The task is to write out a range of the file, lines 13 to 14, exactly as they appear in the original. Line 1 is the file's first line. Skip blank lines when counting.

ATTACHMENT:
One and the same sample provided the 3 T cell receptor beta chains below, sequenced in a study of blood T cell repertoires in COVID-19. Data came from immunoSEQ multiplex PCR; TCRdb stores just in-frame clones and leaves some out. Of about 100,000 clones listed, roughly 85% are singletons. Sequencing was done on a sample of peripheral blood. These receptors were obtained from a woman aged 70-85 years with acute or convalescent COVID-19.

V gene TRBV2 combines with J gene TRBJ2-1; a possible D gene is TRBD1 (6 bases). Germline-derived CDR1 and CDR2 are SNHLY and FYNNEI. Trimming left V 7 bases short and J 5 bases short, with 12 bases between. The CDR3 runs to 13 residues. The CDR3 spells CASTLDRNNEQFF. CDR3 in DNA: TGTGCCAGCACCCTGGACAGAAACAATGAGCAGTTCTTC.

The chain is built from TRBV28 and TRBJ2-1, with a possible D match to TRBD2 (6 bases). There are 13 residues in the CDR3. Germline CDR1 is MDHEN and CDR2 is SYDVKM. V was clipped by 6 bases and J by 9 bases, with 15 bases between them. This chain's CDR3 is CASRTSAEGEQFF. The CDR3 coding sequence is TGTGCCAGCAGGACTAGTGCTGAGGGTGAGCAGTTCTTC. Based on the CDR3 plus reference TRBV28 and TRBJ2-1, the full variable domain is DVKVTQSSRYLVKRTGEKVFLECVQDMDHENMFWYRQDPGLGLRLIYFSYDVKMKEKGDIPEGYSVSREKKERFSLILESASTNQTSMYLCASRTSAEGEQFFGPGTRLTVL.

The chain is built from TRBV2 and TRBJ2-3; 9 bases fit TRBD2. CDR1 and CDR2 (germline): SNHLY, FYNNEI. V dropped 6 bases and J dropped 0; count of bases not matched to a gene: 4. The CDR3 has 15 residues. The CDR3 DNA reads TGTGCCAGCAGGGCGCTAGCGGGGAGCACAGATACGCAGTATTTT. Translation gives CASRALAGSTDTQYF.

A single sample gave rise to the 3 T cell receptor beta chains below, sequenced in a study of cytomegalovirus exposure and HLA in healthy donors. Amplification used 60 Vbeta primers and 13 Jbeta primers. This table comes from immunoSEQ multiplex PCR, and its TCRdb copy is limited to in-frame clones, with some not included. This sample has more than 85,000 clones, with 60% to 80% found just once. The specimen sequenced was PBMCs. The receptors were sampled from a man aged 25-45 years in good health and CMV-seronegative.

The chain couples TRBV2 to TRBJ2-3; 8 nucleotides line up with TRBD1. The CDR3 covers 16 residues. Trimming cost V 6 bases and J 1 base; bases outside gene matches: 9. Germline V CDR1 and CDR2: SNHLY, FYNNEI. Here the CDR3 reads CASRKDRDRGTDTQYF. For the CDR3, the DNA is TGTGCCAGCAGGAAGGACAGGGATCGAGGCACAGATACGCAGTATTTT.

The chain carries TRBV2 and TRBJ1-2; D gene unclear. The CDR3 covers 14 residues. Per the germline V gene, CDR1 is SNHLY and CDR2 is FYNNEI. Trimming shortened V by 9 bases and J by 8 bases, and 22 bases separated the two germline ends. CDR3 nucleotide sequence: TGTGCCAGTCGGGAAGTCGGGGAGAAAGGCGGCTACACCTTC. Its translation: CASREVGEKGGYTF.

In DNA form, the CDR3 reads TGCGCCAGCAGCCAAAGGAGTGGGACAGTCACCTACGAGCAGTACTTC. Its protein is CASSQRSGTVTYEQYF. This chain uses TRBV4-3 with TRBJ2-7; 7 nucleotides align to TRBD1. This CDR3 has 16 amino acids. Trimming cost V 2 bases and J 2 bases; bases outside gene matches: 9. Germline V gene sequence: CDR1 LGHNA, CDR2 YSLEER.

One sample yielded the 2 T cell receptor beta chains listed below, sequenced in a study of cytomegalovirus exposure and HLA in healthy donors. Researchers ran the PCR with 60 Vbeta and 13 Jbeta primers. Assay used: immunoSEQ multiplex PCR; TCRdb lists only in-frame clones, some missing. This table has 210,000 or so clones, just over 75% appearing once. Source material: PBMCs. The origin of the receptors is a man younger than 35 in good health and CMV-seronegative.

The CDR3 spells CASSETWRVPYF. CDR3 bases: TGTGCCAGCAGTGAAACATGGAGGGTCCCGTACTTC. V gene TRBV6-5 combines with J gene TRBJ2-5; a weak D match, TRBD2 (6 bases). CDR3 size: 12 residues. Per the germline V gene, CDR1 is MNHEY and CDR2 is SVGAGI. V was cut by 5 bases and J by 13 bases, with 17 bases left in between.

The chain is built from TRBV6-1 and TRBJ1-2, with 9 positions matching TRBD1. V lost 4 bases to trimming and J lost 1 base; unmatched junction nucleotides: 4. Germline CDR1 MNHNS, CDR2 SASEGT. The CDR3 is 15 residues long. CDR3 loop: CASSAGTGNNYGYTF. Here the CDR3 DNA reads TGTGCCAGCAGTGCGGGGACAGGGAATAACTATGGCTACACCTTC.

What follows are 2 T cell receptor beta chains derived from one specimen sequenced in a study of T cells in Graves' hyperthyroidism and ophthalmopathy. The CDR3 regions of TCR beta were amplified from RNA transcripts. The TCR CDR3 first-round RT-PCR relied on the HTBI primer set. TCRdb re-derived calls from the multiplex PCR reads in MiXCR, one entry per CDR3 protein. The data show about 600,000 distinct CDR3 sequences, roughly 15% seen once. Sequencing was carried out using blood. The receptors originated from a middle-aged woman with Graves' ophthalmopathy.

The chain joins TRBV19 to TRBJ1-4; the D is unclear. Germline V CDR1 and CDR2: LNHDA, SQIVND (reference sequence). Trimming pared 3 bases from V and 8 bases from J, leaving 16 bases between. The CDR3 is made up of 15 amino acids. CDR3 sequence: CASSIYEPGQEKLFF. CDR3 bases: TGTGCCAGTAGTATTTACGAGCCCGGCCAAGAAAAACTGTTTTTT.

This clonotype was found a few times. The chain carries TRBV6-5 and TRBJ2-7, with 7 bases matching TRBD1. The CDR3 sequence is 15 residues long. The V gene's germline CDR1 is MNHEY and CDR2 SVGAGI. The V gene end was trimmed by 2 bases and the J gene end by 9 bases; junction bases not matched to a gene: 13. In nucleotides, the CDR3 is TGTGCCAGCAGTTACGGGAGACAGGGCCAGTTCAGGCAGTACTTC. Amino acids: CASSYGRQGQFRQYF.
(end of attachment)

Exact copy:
The chain joins TRBV19 to TRBJ1-4; the D is unclear. Germline V CDR1 and CDR2: LNHDA, SQIVND (reference sequence). Trimming pared 3 bases from V and 8 bases from J, leaving 16 bases between. The CDR3 is made up of 15 amino acids. CDR3 sequence: CASSIYEPGQEKLFF. CDR3 bases: TGTGCCAGTAGTATTTACGAGCCCGGCCAAGAAAAACTGTTTTTT.

This clonotype was found a few times. The chain carries TRBV6-5 and TRBJ2-7, with 7 bases matching TRBD1. The CDR3 sequence is 15 residues long. The V gene's germline CDR1 is MNHEY and CDR2 SVGAGI. The V gene end was trimmed by 2 bases and the J gene end by 9 bases; junction bases not matched to a gene: 13. In nucleotides, the CDR3 is TGTGCCAGCAGTTACGGGAGACAGGGCCAGTTCAGGCAGTACTTC. Amino acids: CASSYGRQGQFRQYF.